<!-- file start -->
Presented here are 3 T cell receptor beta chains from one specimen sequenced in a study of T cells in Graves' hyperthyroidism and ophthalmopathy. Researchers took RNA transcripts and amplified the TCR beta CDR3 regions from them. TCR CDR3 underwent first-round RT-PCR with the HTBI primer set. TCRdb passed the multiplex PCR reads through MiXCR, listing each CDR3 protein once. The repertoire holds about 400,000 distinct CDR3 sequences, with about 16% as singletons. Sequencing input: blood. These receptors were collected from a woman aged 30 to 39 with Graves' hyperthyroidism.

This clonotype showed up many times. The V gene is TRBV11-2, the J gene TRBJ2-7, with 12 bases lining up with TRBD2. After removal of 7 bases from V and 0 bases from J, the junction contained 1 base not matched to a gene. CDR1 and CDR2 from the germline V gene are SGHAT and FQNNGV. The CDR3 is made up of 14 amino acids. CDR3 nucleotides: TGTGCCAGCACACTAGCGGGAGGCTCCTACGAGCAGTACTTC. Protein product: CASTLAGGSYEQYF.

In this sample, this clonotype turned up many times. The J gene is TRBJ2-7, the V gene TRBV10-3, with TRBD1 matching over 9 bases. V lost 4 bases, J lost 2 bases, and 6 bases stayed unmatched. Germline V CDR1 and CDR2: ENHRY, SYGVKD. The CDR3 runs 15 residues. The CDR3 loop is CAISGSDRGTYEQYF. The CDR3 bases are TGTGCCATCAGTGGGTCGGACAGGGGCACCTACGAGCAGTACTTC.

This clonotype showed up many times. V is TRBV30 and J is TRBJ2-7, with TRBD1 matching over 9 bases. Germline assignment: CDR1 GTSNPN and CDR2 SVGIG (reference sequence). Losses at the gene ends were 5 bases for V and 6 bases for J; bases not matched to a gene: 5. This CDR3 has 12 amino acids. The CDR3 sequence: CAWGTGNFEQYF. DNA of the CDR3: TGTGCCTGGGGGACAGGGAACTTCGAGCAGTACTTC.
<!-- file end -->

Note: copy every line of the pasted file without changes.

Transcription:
Presented here are 3 T cell receptor beta chains from one specimen sequenced in a study of T cells in Graves' hyperthyroidism and ophthalmopathy. Researchers took RNA transcripts and amplified the TCR beta CDR3 regions from them. TCR CDR3 underwent first-round RT-PCR with the HTBI primer set. TCRdb passed the multiplex PCR reads through MiXCR, listing each CDR3 protein once. The repertoire holds about 400,000 distinct CDR3 sequences, with about 16% as singletons. Sequencing input: blood. These receptors were collected from a woman aged 30 to 39 with Graves' hyperthyroidism.

This clonotype showed up many times. The V gene is TRBV11-2, the J gene TRBJ2-7, with 12 bases lining up with TRBD2. After removal of 7 bases from V and 0 bases from J, the junction contained 1 base not matched to a gene. CDR1 and CDR2 from the germline V gene are SGHAT and FQNNGV. The CDR3 is made up of 14 amino acids. CDR3 nucleotides: TGTGCCAGCACACTAGCGGGAGGCTCCTACGAGCAGTACTTC. Protein product: CASTLAGGSYEQYF.

In this sample, this clonotype turned up many times. The J gene is TRBJ2-7, the V gene TRBV10-3, with TRBD1 matching over 9 bases. V lost 4 bases, J lost 2 bases, and 6 bases stayed unmatched. Germline V CDR1 and CDR2: ENHRY, SYGVKD. The CDR3 runs 15 residues. The CDR3 loop is CAISGSDRGTYEQYF. The CDR3 bases are TGTGCCATCAGTGGGTCGGACAGGGGCACCTACGAGCAGTACTTC.

This clonotype showed up many times. V is TRBV30 and J is TRBJ2-7, with TRBD1 matching over 9 bases. Germline assignment: CDR1 GTSNPN and CDR2 SVGIG (reference sequence). Losses at the gene ends were 5 bases for V and 6 bases for J; bases not matched to a gene: 5. This CDR3 has 12 amino acids. The CDR3 sequence: CAWGTGNFEQYF. DNA of the CDR3: TGTGCCTGGGGGACAGGGAACTTCGAGCAGTACTTC.